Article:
The state is moving forward with a high-tech plan to prevent wrong-way crashes on portions of Florida's Turnpike and the Sawgrass Expressway.
Solar-powered, flashing signs that warn wrong-way drivers and also alert authorities to their presence will be installed this summer at 10 ramps on the Homestead Extension of Florida's Turnpike and five ramps on the Sawgrass Expressway.
The signs use radar and cameras to send images and location information about drivers traveling in the wrong direction to the state's traffic management system and the Florida Highway Patrol's command center.
"The radar will sense the vehicle driving in the wrong direction and it will activate LED lights on the sign, to warn the driver," said John Easterling, traffic operations engineer for Florida's Turnpike. "And then when the driver passes the sign, radar will send an alert to [the Florida Department of Transportation] and FHP. It will also take a series of photos and email the images."
Engineers chose the Turnpike locations based on "substantial" nighttime traffic volume. The Sawgrass intersections were picked because of their T-shaped configurations, Easterling said.
Officials said there were 24 wrong-way crashes along the Turnpike from 2010 through 2012, and news clips show 22 fatal crashes in Broward and Palm Beach counties from 2009 through 2013.
FDOT's engineers in South Florida started studying the problem last year.
"There were a group of crashes that warranted us trying something out to try and prevent these incidents," Easterling said.
The pilot program initially did not include the Sawgrass.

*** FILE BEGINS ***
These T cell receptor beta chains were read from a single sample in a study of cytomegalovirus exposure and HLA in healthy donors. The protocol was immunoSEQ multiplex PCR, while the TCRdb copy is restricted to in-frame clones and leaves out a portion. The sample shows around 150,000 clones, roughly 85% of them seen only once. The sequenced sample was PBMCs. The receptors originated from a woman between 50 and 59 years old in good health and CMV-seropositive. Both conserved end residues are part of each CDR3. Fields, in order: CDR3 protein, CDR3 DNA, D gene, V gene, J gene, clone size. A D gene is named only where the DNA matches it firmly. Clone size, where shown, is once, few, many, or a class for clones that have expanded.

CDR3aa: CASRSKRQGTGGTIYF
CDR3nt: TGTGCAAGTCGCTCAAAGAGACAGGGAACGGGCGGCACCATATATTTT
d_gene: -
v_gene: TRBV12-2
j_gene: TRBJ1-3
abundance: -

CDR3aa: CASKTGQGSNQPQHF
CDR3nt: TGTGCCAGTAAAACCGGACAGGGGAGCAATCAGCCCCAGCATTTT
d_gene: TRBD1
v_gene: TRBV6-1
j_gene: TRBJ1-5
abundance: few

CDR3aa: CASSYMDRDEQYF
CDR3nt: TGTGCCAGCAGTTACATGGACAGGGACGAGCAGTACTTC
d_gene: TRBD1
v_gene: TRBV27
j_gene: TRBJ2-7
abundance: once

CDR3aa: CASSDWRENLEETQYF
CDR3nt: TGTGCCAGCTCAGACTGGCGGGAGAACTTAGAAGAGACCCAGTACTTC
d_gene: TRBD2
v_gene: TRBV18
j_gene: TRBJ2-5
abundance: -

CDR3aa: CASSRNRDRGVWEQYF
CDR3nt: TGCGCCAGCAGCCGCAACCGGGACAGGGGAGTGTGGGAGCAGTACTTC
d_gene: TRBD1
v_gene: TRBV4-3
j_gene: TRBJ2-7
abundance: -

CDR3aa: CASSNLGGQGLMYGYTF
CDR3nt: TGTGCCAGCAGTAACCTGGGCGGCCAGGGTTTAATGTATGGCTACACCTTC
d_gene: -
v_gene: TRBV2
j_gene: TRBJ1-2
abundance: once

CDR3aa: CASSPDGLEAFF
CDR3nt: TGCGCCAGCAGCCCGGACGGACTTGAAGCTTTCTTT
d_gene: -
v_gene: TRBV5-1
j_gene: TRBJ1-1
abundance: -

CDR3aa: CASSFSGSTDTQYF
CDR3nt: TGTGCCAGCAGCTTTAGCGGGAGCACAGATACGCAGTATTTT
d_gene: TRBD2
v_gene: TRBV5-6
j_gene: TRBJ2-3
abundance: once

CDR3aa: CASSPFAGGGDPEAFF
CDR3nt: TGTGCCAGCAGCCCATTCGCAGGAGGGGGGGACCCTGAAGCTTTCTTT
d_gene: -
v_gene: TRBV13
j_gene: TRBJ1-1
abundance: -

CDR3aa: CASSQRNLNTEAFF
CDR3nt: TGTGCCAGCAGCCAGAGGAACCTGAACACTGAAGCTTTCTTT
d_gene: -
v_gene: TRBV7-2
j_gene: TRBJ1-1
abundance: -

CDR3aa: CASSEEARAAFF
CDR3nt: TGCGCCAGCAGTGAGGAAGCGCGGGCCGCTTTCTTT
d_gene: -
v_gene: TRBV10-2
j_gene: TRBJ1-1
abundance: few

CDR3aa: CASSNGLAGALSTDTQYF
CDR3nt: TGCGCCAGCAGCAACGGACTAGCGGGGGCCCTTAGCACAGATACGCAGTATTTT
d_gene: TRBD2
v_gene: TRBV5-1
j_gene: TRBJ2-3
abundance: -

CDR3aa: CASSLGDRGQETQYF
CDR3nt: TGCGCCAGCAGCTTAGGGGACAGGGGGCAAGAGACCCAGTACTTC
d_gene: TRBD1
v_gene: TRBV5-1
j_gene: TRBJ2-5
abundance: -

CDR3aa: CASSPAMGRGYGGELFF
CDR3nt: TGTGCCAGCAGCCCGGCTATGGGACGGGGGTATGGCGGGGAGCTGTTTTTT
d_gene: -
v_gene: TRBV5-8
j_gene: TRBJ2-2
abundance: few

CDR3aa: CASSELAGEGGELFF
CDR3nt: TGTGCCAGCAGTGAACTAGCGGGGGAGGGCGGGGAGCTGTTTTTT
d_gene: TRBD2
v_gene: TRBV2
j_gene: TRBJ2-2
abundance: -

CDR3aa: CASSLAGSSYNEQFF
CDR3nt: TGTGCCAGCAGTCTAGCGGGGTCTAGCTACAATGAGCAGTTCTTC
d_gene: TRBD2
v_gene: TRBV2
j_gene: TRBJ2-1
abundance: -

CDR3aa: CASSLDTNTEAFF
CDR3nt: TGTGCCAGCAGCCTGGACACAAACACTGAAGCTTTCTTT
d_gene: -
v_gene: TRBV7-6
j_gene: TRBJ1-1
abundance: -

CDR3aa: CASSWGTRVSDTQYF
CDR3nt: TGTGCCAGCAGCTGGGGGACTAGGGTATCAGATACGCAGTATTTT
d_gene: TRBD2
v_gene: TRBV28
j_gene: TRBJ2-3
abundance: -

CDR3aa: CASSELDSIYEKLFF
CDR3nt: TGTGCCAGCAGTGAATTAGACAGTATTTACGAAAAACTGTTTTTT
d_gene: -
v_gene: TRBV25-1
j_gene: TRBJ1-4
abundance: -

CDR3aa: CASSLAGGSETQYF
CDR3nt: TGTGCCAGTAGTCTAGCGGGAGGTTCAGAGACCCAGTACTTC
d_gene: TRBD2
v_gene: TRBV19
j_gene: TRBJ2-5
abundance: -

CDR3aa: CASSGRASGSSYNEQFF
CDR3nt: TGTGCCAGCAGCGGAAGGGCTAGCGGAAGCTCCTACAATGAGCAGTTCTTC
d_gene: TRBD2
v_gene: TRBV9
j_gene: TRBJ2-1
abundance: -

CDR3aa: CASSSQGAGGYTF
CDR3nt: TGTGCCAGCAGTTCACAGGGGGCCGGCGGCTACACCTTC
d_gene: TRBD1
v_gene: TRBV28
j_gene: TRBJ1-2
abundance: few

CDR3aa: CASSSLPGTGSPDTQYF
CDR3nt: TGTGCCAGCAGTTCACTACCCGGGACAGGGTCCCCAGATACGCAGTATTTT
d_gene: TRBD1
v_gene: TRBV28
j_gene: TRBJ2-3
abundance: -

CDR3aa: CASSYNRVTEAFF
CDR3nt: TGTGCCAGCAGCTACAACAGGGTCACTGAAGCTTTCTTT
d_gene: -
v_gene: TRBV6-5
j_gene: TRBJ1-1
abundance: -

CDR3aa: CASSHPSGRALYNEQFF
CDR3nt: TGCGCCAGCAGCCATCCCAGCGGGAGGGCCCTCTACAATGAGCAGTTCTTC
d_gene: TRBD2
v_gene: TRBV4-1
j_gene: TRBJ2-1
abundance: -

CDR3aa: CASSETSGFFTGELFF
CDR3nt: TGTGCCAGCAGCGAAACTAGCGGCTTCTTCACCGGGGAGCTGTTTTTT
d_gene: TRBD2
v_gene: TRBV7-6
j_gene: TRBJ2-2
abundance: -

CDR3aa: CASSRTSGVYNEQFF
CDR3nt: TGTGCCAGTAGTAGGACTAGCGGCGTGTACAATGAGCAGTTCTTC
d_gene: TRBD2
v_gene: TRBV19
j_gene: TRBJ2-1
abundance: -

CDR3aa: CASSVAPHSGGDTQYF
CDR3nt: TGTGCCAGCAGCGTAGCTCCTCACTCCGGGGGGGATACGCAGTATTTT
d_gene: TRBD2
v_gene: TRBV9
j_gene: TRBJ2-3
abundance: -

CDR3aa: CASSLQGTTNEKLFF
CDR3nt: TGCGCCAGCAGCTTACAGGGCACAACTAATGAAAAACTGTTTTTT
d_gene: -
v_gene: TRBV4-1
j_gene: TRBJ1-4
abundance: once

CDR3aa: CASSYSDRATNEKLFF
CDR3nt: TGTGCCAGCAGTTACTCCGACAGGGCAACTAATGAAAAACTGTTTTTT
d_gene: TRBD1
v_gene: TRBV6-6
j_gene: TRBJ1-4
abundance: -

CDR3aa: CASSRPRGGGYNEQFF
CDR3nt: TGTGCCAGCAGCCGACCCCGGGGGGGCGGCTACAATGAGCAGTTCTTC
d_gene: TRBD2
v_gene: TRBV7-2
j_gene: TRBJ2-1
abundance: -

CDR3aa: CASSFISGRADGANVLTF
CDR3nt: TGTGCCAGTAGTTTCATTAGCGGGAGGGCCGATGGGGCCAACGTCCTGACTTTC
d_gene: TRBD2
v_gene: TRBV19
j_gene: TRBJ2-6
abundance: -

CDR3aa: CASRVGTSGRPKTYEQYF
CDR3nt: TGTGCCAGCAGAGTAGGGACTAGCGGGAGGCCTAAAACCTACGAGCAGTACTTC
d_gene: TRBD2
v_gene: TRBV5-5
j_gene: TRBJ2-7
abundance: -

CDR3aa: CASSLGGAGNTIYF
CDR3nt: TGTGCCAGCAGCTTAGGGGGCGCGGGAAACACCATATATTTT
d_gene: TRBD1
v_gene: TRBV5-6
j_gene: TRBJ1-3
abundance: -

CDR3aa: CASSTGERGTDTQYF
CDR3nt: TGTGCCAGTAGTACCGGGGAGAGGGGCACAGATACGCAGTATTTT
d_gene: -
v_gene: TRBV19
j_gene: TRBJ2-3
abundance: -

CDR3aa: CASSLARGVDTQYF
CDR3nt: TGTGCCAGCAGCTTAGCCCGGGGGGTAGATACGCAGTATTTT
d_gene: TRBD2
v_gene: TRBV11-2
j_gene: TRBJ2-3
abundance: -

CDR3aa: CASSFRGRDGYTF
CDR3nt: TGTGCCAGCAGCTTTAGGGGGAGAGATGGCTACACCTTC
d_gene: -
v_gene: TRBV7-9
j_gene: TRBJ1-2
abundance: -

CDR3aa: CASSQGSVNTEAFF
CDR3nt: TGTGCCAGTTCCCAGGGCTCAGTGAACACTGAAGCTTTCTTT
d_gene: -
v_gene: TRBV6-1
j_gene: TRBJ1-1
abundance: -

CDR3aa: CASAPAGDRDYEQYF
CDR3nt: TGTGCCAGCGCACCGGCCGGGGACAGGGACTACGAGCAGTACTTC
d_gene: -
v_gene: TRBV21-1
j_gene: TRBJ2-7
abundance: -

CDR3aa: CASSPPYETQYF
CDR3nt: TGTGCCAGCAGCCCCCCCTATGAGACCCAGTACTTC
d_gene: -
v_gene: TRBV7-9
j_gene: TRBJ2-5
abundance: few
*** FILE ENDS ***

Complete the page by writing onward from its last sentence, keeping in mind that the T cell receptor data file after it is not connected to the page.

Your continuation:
But officials were convinced to add them by the parents of Kaitlyn Nicole Ferrante and Marisa Caran Catronio, 21-year-old best friends who were killed in a wrong-way crash last year by a driver accused of being impaired.
"It feels wonderful, and is gratifying that they are taking the situation that happened with Kaitlyn and Marisa seriously," said Christine Ferrante, of Coral Springs.
Turnpike spokesman Chad Huff said, "We view the Ferrantes and Catronios as partners in this effort to enhance safety."
Easterling added, "We all have the same goal: preventing tragic crash events."
The Turnpike devices will be going up at ramps on the Homestead Extension, between Doral and Miramar. Southbound motorists on the Sawgrass will notice the signs at Sample Road and Atlantic, Commercial, Oakland Park and Sunrise boulevards.
South Florida's pilot program will last two years and cost an estimated $340,000. Tests may also be conducted in the Tallahassee and Tampa areas this year.
Florida decided to try out the signs because of their detection and notification abilities and because of initial results reported by other states.
"In Texas, specifically, we talked with our counterparts and where they installed the technology, they had a 30 percent reduction in wrong-way events," Easterling said.
FHP Sgt. Mark Wysocky said he was interested to see how the new technology will work with drivers who are under the influence.
"The majority of the wrong-way crashes are at night or early morning hours," Wysocky said. "And the majority of them are impaired drivers. Whether [the signs] will make the driver stop or turn around, anything we can do is a step in the right direction."
The agency does not pursue wrong-way drivers because policy prohibits troopers from driving against traffic, Wysocky said.
"It's a safety issue for us, also," he said.Copyright © 2015, The Baltimore Sun